Hospital CM tackles cost of benefits program
Program to cut costs, out-of-network referrals
When health care costs for its employees soared by 60% and out-of-network claims increased by 20% in just a few years, Davis Memorial Hospital in Elkins, WV, took action.
The 90-bed community hospital called on the expertise of Tod Thorpe, RN, CPC-H, its former case management director, to manage the health care of its 650 full-time equivalent employees.
"We were in the same boat as any other employer, continually struggling with health care costs," he notes.
The hospital, which is self-insured, considered cutting planned services and shifting more of the cost to the employees as an alternative.
"With this program, we’re hoping to continue to provide a broad range of services for employees without tacking on additional costs for them. If our health care dollars had kept going the way they were, we would have had to make an adjustment to the plan," Thorpe explains.
The program focuses on ensuring that out-of-network services are limited to those the hospital doesn’t provide, getting employees back to work as quickly as possible, and developing employee wellness programs to target conditions that affect a large number of employees.
The initiative, begun in November 2003, already has gotten positive results. In the first quarter of 2004, after the hospital expanded case management to employees, the hospital’s out-of-network usage dropped 10% compared to the first quarter of 2003.
Case managing your employee benefits is well worth the money it costs, Thorpe adds.
"The way health care is heading with the inflation factor and cost of coverage, the cost of the investment can easily be offset. As my CEO pointed out, any other multimillion-dollar budget would have a manager specific just for it, not just someone who is managing multiple other accounts," he says.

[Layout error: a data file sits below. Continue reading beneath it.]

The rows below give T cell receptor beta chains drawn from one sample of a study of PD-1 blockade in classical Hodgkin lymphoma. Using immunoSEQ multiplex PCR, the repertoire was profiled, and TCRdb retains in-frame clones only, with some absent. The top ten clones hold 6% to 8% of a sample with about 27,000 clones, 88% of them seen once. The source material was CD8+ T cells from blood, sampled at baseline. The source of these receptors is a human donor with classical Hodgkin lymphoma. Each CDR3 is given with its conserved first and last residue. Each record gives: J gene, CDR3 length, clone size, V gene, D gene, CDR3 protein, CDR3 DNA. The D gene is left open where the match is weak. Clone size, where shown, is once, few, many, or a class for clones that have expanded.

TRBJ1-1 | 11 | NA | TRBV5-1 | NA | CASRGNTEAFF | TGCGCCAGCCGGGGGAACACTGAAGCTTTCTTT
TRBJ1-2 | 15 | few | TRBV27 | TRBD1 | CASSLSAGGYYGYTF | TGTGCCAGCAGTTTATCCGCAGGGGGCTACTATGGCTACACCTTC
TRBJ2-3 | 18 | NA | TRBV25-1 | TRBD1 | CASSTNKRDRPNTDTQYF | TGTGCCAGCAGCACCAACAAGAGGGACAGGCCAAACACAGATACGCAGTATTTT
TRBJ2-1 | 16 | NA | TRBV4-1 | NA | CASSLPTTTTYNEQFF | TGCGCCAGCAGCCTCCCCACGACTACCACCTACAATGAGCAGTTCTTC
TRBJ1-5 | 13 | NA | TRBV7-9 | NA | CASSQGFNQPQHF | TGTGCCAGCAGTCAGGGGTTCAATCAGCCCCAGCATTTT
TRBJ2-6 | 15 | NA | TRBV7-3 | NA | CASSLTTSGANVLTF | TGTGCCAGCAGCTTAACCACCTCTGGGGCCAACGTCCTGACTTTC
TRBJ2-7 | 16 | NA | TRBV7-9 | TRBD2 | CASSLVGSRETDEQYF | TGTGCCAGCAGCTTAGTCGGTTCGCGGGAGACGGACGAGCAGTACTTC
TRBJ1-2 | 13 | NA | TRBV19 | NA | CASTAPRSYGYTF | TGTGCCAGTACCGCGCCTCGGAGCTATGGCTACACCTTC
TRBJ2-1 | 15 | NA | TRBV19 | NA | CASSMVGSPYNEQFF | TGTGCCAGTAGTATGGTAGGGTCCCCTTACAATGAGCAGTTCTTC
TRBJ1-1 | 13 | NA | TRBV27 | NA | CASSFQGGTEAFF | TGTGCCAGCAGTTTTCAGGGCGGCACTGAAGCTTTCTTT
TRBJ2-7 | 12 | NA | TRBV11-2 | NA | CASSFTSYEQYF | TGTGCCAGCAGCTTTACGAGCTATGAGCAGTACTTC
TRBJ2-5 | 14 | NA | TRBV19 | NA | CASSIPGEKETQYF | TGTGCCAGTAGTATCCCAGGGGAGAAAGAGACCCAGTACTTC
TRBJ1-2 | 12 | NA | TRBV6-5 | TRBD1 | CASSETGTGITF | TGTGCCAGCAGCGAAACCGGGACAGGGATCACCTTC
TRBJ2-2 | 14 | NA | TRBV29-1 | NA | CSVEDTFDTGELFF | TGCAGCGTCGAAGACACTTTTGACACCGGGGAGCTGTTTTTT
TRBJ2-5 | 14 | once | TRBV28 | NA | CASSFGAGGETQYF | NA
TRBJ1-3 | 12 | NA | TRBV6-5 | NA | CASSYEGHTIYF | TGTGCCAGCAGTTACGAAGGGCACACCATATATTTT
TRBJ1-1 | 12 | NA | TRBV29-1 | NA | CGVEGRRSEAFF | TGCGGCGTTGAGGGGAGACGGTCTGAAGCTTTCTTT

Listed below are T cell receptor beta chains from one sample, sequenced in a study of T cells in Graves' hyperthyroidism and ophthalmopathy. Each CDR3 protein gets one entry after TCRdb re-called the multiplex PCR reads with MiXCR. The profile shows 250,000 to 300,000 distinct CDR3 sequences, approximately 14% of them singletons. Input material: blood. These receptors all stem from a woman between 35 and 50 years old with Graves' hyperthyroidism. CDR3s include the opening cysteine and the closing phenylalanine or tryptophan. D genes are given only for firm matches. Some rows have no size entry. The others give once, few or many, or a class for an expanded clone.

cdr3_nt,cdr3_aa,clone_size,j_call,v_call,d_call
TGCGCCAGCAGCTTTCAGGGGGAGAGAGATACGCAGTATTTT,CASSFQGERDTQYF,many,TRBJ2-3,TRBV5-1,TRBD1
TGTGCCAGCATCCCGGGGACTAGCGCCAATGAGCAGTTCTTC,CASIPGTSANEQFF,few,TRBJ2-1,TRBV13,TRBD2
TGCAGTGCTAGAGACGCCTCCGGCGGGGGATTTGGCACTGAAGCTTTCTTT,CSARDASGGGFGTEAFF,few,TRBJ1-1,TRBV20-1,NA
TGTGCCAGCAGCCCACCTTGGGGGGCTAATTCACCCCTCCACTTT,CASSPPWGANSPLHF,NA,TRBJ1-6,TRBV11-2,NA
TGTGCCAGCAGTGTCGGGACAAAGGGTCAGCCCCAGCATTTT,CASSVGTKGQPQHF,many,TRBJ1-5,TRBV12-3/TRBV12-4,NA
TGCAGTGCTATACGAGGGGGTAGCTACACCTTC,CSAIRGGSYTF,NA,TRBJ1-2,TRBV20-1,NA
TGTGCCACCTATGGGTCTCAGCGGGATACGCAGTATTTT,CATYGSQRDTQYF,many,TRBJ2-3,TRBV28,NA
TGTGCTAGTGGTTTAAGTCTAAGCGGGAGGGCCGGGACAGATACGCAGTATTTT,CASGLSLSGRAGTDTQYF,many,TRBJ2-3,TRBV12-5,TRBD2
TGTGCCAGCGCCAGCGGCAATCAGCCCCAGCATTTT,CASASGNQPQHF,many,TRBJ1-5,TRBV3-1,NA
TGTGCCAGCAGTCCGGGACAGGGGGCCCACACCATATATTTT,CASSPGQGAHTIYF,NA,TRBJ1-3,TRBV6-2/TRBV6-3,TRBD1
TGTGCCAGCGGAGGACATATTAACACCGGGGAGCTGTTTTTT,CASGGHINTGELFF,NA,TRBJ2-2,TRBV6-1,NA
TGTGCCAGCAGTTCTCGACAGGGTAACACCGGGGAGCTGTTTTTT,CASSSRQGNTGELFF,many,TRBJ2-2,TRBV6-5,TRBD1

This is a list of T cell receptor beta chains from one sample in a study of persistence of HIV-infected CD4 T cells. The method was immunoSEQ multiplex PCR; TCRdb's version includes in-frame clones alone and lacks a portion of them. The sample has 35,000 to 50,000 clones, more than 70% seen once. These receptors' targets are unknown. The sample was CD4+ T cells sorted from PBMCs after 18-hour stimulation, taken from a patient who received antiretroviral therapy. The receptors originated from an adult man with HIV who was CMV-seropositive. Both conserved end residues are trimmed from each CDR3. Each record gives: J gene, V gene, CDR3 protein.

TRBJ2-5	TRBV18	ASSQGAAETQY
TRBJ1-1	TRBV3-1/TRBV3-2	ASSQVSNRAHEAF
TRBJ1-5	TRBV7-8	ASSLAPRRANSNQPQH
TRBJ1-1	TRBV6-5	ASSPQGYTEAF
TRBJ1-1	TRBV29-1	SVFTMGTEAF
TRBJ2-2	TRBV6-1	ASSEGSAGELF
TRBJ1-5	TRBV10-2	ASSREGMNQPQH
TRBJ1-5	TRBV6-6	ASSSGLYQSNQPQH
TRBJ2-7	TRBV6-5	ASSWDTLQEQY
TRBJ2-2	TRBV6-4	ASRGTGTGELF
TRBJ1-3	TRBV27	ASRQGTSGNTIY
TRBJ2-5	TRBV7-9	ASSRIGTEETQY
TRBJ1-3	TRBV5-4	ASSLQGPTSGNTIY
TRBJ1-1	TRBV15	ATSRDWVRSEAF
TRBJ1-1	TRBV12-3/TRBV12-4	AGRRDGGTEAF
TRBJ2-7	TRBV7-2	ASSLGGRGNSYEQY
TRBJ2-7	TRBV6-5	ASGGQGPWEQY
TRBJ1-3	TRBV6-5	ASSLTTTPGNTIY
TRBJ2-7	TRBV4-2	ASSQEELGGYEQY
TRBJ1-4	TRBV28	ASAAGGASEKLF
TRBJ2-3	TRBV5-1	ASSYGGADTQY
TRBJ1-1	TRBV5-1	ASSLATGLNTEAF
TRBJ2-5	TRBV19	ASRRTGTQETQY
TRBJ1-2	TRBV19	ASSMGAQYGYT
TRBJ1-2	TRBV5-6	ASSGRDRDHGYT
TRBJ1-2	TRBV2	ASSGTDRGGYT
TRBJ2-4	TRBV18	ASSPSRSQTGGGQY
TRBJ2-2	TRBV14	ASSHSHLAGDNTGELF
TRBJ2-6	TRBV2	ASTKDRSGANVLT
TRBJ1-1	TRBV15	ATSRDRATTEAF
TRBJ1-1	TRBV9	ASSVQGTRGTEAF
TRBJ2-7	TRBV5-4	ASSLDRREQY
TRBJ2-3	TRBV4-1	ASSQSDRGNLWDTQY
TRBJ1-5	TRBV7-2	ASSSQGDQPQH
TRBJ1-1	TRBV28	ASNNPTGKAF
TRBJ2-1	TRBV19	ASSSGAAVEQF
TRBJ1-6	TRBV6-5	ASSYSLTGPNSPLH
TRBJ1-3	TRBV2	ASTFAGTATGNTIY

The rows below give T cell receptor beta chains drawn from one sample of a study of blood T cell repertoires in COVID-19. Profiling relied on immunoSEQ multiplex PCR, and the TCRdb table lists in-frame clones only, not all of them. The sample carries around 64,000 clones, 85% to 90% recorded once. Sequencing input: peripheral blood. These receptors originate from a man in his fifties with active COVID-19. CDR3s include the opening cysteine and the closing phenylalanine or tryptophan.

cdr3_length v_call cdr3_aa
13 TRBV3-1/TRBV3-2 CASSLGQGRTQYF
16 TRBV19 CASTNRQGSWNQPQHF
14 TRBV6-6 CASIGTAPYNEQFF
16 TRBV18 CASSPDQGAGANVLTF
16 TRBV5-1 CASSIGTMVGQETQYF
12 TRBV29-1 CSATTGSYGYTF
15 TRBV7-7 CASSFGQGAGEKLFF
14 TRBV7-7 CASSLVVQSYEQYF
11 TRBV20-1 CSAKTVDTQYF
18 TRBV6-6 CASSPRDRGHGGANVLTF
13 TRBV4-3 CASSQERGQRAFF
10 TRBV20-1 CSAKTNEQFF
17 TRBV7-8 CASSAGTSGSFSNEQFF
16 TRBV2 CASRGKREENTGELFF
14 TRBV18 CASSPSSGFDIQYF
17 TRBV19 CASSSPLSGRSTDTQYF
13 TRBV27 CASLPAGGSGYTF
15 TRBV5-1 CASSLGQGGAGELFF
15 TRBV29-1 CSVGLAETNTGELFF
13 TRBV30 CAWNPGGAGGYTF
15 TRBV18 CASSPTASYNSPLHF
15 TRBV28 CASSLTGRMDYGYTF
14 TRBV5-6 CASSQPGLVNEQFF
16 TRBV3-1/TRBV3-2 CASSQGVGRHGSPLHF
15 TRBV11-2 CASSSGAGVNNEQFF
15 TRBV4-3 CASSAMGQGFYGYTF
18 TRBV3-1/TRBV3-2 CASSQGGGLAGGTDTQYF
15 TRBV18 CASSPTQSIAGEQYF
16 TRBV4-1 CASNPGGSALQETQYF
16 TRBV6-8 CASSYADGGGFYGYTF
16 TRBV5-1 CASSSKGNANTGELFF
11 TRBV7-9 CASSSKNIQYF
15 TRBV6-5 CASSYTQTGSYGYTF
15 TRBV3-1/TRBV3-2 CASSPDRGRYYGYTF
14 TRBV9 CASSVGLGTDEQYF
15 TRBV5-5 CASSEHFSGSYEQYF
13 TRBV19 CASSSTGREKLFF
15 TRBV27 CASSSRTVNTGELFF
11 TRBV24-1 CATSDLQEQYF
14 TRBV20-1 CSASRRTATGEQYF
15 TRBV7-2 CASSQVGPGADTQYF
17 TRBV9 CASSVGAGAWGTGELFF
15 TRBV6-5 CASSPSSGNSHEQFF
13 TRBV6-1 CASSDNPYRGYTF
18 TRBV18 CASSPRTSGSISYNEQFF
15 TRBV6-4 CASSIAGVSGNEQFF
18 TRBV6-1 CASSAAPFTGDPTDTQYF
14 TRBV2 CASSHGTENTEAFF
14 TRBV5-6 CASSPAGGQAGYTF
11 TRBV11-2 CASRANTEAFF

Before Thorpe — the only hospital employee dedicated to the program — began, he researched what other facilities were doing and found that few self-insured hospitals case manage their own employees.
"Some places do more aggressive benefits management, and others have workers compensation case management. I haven’t found any other hospitals similar to our facility that have a structured program up and running," he adds.
Thorpe examined the hospital’s plan of coverage and where the health care dollars were being spent. As a result, the hospital continued its contract with its third-party administrator (Benefit Assistance Corp.), which took care of claims, and switched to a different utilization company to handle its preauthorization.
"We didn’t feel that the utilization company was aggressive enough. In the years we had a contract with them, they had never denied any inpatient days," he says.
Thorpe uncovered a startling shift in health care expenditures. Five years ago, 75% of the employees’ care was provided by the hospital and its providers. In 2003, the figure had dropped to 55%.
"It’s money out the door. One of our big focuses was to be able to case manage these employees who were going out of network and get them back into our network," he said.
Because Davis Memorial doesn’t provide some specialty services, such as neurosurgery and gastric specialty surgery, employees have to go out of network for those services. But in many cases, the employees were going out of network for services that the hospital does provide.
One goal was to ensure employees get all the services that the hospital provides, rather than getting them at another facility.